Bob Williams and Midnite
Boys and young men are a forgotten group of victims and a large percent of those are LGBTQ
DAVID TAFFET | Senior Staff Writer
About three years ago, a judge asked Ranch Hand Rescue founder Bob Williams to serve on a task force looking into human trafficking in North Texas. The task force members “talked about girls and women,” Williams said. “I asked them if there was a problem with boys.”
He said a judge answered, saying that, according to the National Center for Missing and Exploited Children, boys being sex trafficked is “the biggest single problem today.”
That’s when it occurred to Williams that his organization was in a good position to do something about that.
Ranch Hand Rescue works with law enforcement to rescue, treat and find homes for abused and neglected farm animals. Their charges currently includes horses, cows, llamas, alpacas, pigs, goats, sheep and donkeys.
But Ranch Hand Rescue isn’t just a place for animals to heal. Children dealing with amputations, grief and abuse and veterans suffering from PTSD are among those who find healing as they work with the animals. Williams said people will tell the animals things they won’t reveal to a counselor.
Izell Bennett is general manager of Ranch Hand Rescue. He said human trafficking is classified as slavery. Traffickers target individuals with violence and threats while controlling them with manipulation. Boys and teens, who cannot legally consent to sex, are coerced into sexual servitude.
The problem is, Williams said, how do we find these boys teens and then address their trauma? He said Denton County Sheriff Tracy Murphree conducted a string of online stings and arrested men trying to pick up young boys. The average age of the boys they were looking for was 13, and “Those boys end up with traffickers who use, exploit and sell them,” Williams said.
Landon Dickeson, a mental health counselor who works with survivors of trafficking at Ranch Hand Rescue, said there’s a difference between trafficking boys and girls. Perpetrators often find boys on gaming sites. They’ll groom them by building a relationship with the end goal of pulling them away from their families.
LGBT teens who’ve been thrown out of their houses are at extra risk.
“So many LGBT kids end up on the streets,” Dickeson said. “Traffickers will offer them money and a place to stay.”
And the boys respond by performing what Dickeson called “survival sex,” creating “trauma bonding” between the exploited child and perpetrator.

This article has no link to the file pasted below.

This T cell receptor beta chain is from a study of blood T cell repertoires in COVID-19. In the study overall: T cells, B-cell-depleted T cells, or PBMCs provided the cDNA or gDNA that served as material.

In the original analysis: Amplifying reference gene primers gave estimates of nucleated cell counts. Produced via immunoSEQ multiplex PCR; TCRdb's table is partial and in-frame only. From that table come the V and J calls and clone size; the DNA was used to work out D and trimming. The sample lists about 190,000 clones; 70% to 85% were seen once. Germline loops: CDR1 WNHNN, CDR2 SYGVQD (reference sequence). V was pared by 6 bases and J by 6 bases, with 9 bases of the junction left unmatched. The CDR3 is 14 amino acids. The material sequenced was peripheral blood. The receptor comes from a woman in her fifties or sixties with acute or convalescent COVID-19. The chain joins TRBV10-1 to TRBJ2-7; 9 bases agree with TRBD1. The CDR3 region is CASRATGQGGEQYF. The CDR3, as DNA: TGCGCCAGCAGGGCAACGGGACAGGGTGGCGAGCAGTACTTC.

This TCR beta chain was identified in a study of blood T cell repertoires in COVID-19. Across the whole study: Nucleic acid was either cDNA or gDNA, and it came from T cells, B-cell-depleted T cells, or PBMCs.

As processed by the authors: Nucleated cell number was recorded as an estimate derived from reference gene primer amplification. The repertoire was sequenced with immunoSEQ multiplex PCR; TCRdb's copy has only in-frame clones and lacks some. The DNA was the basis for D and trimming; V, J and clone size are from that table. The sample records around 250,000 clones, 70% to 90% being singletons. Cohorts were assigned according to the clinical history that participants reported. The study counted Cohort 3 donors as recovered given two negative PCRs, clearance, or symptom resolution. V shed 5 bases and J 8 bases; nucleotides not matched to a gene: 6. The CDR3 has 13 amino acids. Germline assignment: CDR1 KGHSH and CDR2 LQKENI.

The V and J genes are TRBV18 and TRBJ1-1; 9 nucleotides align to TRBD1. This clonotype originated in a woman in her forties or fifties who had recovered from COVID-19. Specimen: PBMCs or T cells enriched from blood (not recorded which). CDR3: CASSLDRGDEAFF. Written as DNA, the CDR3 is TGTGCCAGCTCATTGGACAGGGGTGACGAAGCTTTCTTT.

These boys and teens end up with a confused mind-set — “He hurt me but he’s also taking care of me” — until they eventually believe the trafficker is the only one taking care of them.
Victimization doesn’t always come from a third party. “It could be someone in the family,” Bennett said.
Dickeson added that the incest component happens a lot more than we realize. And in addition to family, some boys and young men are abused and later trafficked by neighbors or family friends.
He told of one patient who was assaulted by family members beginning when he was 3 and lasting until he was 10.
Then he was trafficked within and outside the family. After suicide attempts and a year-and-a-half of ups and downs in counseling, that patient finally had an epiphany: “It wasn’t my fault.”
During therapy, the young man was desperate to make a connection with Dickeson’s cat, and one day, after reaching his breakthrough, the cat finally jumped in the boy’s lap. They connected. It was amazing, Dickeson said, to see how an animal made a difference.
Dickeson called the animal piece of therapy “pure, intimate and beautiful,” a big difference from a clinical environment that trafficking victims perceive as unsafe, even compared to their previous life of self-harm, substance abuse and homelessness. He described one young man who was trafficked until the age of 20, and only in the last six months, after several years of therapy, is he beginning to even understand he was trafficked.
Williams said the myth among law enforcement is that boys who are being trafficked can get away if they want.
Bennett described the magnitude of the problem among LGBT youth:
Since LGBT youth make up some 40 percent of homeless teens, LGBT youth are more than twice as likely to be trafficked as straight youth. Half are under the age of 14 when their exploitation begins. LGBT youth are more than seven times more likely to experience acts of sexual violence and are at least three times more likely to engage in survival sex.
Transgender youth are at highest risk for sexual exploitation.
Bennett said there were almost 11,000 victims of human trafficking last year in Texas, with only 64 trauma care beds for them available in the state.
With 28 partner agencies referring clients to Ranch Hand Rescue, Williams said he needs to take his work a step farther. He wants to build Bob’s House of Hope on or near one of his properties to serve as a long-term shelter for boys who’ve been trafficked.
Just as Ranch Hand Rescue takes the most severe cases of animal abuse, so does his counseling center: “Those who’ve been unsuccessful in other programs end up with us,” Dickeson said.
Williams said his shelter would give these young men a place to live while they continue their counseling, learn job skills and build a new life for themselves, safe from their traffickers.
He said they were negotiating for some property earlier in the year. “We hit some snags, and then COVID hit,” Williams said. “We need people in our community to step up and help us.”
One way or another, though, Williams is determined that he’ll build a house for young men who were victims of trafficking to set them on a road to recovery and a productive life.
For more information on Ranch Hand Rescue and Bob’s House of Hope visit RanchHandRescue.org